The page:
How very fitting that the Berlin Philharmonic, an orchestra that claims to be made up of 128 soloists, should start Thursday’s concert and their European tour with perhaps one of the most soloistic orchestral pieces ever written: Ligeti’s Atmosphères.

All the musicians play individual parts, and seldom are two notes played together. The piece is very static, focusing on timbres and sounds of the orchestra, not paying much attention to harmony or melody. The Berlin Philharmonic played with an incredible precision, keeping the dynamics down throughout, yet still keeping the intensity needed to play such a piece successfully.

As the final notes of Atmosphères died away, Rattle kept conducting for several seconds, and then, without any pause to let the audience applaud, the ethereal first chord of the prelude to Wagner’s Lohengrin appeared, almost as if out of thin air. The effect was magical, as the silent dissonances and eventual silence of the Ligeti gave way to the shimmering, soft chords of the Wagner. It almost made the Wagner piece sound like an extension of the Ligeti. In the louder sections of the piece, the sound of the orchestra naturally grew larger and more powerful, but there was also a sense of transparency quite unlike anything I’d ever heard. The orchestra was balanced so beautifully that it was completely possible to discern almost all of the parts from one another, even when the whole orchestra was playing fortissimo.

Next was Debussy’s last orchestral piece, Jeux. The piece is tricky, with seemingly endless tempo changes, made even more impressive by Rattle conducting the score from memory (his music stand was removed during the applause after the Lohengrin prelude, and never came back). Overall I thought the piece lacked focus and a sense of direction, although a good few parts were done very beautifully indeed. This piece also featured some great woodwind playing.

The two last pieces before intermission, Jeux and the second suite from Ravel’s Daphnis et Chloé, were originally conceived as ballets for the legendary Ballets Russes in Paris. Jeux was premiered in May 1913, just a few weeks before the scandalous première of Stravinsky’s Rite of Spring. Daphnis et Chloé was first performed the previous year. The Berlin Philharmonic played the second of the two suites that are often excerpted from the ballet, and it was definitely the high-point of the evening.

The score to Daphnis et Chloé is widely considered one of Ravel’s finest, with lush orchestration predominantly for strings and woodwinds. The sound of the orchestra truly blossomed in this piece, quite unlike the others, with lush fortissimo chords spilling out over the audience and a gorgeous, homogenous sound in the strings. The piece’s many woodwind solos, especially the long flute solo, were expertly handled by the woodwind players. The final of the suite’s three movements, the “Danse Générale”, brimmed over with excitement, especially in the brass and prominent snare drum. The first half of the concert finished, as one might have suspected, with thunderous applause.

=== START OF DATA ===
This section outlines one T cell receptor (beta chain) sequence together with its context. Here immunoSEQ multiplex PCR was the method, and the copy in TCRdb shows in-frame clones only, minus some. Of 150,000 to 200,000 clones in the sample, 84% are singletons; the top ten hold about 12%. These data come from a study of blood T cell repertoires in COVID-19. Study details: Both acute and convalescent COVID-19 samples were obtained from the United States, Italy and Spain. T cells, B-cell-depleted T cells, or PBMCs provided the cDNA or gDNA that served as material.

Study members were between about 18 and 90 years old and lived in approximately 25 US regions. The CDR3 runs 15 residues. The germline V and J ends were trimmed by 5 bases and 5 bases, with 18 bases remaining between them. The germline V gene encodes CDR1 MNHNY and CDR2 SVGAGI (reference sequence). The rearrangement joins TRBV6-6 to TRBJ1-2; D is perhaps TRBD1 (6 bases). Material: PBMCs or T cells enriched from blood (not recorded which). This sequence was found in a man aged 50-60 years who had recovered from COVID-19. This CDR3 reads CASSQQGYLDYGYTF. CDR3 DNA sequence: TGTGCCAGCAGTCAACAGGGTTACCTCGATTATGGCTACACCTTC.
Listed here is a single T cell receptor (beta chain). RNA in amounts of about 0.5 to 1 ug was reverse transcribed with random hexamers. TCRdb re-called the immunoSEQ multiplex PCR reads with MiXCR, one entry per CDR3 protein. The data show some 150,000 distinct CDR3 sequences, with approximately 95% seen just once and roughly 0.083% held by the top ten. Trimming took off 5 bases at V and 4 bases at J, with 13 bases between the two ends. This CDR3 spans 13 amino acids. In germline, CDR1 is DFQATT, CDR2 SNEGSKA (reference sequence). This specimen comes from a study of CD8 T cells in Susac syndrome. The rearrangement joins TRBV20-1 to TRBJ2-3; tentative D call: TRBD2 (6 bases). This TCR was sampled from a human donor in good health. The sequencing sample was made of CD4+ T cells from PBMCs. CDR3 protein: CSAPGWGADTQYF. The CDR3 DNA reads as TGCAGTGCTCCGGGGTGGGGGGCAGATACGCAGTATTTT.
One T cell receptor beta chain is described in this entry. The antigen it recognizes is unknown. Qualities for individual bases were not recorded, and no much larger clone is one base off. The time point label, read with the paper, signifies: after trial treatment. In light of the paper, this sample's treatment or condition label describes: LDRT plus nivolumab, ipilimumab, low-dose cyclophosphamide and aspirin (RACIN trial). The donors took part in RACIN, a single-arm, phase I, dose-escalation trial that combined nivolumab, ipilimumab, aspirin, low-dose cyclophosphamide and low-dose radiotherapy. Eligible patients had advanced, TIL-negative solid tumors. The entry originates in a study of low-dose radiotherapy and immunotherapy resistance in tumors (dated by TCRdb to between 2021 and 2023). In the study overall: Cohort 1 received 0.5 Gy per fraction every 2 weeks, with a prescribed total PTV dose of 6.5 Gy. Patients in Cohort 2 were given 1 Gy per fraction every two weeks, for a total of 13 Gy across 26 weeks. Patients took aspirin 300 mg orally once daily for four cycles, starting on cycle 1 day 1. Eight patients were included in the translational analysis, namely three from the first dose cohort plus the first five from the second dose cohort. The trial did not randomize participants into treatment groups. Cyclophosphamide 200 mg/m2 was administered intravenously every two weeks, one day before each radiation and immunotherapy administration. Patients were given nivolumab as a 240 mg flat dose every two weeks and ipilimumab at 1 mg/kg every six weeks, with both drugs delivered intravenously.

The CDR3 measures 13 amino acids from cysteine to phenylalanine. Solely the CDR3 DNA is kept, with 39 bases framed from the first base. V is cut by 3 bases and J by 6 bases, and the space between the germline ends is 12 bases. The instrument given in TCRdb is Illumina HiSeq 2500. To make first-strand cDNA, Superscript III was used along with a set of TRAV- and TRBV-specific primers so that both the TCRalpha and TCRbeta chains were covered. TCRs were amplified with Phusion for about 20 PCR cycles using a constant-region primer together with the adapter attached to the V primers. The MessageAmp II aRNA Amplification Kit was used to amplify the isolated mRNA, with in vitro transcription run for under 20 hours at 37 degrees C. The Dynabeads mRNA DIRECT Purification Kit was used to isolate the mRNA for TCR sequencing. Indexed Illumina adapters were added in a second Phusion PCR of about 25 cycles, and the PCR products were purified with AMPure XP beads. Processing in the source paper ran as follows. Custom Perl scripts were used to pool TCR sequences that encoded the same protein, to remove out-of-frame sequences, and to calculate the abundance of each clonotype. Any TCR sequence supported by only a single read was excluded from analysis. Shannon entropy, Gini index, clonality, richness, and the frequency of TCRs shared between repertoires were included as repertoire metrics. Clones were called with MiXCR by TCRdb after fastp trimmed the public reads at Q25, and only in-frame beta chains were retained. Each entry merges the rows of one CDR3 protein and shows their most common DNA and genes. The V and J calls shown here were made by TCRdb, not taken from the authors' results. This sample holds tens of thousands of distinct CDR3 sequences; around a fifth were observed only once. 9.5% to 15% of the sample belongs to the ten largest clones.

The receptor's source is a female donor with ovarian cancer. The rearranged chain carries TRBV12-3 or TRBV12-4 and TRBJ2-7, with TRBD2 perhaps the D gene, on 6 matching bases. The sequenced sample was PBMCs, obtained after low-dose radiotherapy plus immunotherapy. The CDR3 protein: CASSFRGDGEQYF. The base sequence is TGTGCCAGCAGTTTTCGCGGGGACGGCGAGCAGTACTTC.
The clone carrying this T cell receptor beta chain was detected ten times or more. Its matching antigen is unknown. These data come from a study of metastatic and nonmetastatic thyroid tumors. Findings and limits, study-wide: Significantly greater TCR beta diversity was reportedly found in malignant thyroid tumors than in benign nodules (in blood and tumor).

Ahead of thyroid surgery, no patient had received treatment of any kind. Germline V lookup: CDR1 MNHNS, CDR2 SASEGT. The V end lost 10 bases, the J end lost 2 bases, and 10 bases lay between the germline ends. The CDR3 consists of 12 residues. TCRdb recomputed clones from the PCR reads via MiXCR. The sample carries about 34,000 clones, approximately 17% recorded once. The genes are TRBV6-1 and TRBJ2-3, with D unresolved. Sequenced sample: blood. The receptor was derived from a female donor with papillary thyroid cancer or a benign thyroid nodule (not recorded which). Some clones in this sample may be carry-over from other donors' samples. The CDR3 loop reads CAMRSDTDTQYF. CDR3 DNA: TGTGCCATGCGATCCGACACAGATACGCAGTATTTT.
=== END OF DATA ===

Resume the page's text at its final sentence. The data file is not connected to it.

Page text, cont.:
After intermission, the orchestra entered the stage, significantly fewer than they had been before intermission, to play the final piece of the concert, Robert Schumann’s Symphony no. 3 in E flat major. The first of the five movements sounded surprisingly dull; it lacked the creamy sound of the larger orchestra and the strings almost sounded a bit muffled at times. In addition, the horns, so very prominent in this score, sounded underpowered and dynamics were consistently around mezzo-forte and forte, never going especially soft or very loud. The first movement also lacked the all-important rhythmic drive that it needs.

Things got a whole lot better in the second movement, a lilting Ländler initially scored for low strings and bassoons, and then things just kept getting better and better. The absolute high-point in this symphony, at least for me, a trombonist, is the fourth movement. It opens with a solemn brass chorale for horns and trombones, and the alto trombone part is notoriously high, going up to a high E flat – especially testing considering that this is the first time the trombones play during the whole symphony. And in no way did the Berlin Philharmonic trombone section disappoint. The chorale was played gloriously, and the high E flats were incredibly well-placed and golden, even when played piano. The rest of the symphony was very well played, although I felt the brass could have played louder.

A very varied programme, obviously designed to show off the orchestra from its best sides; virtuosic chamber musical playing and a lush, homogenous sound that is still so transparent that the individual voices are possible to discern, that worked beautifully, especially for the first half of the concert. Although the Schumann was possibly less than ideal, it was still a thrilling performance, and I hope it won’t be long until we see the Berlin Philharmonic on a Norwegian stage again.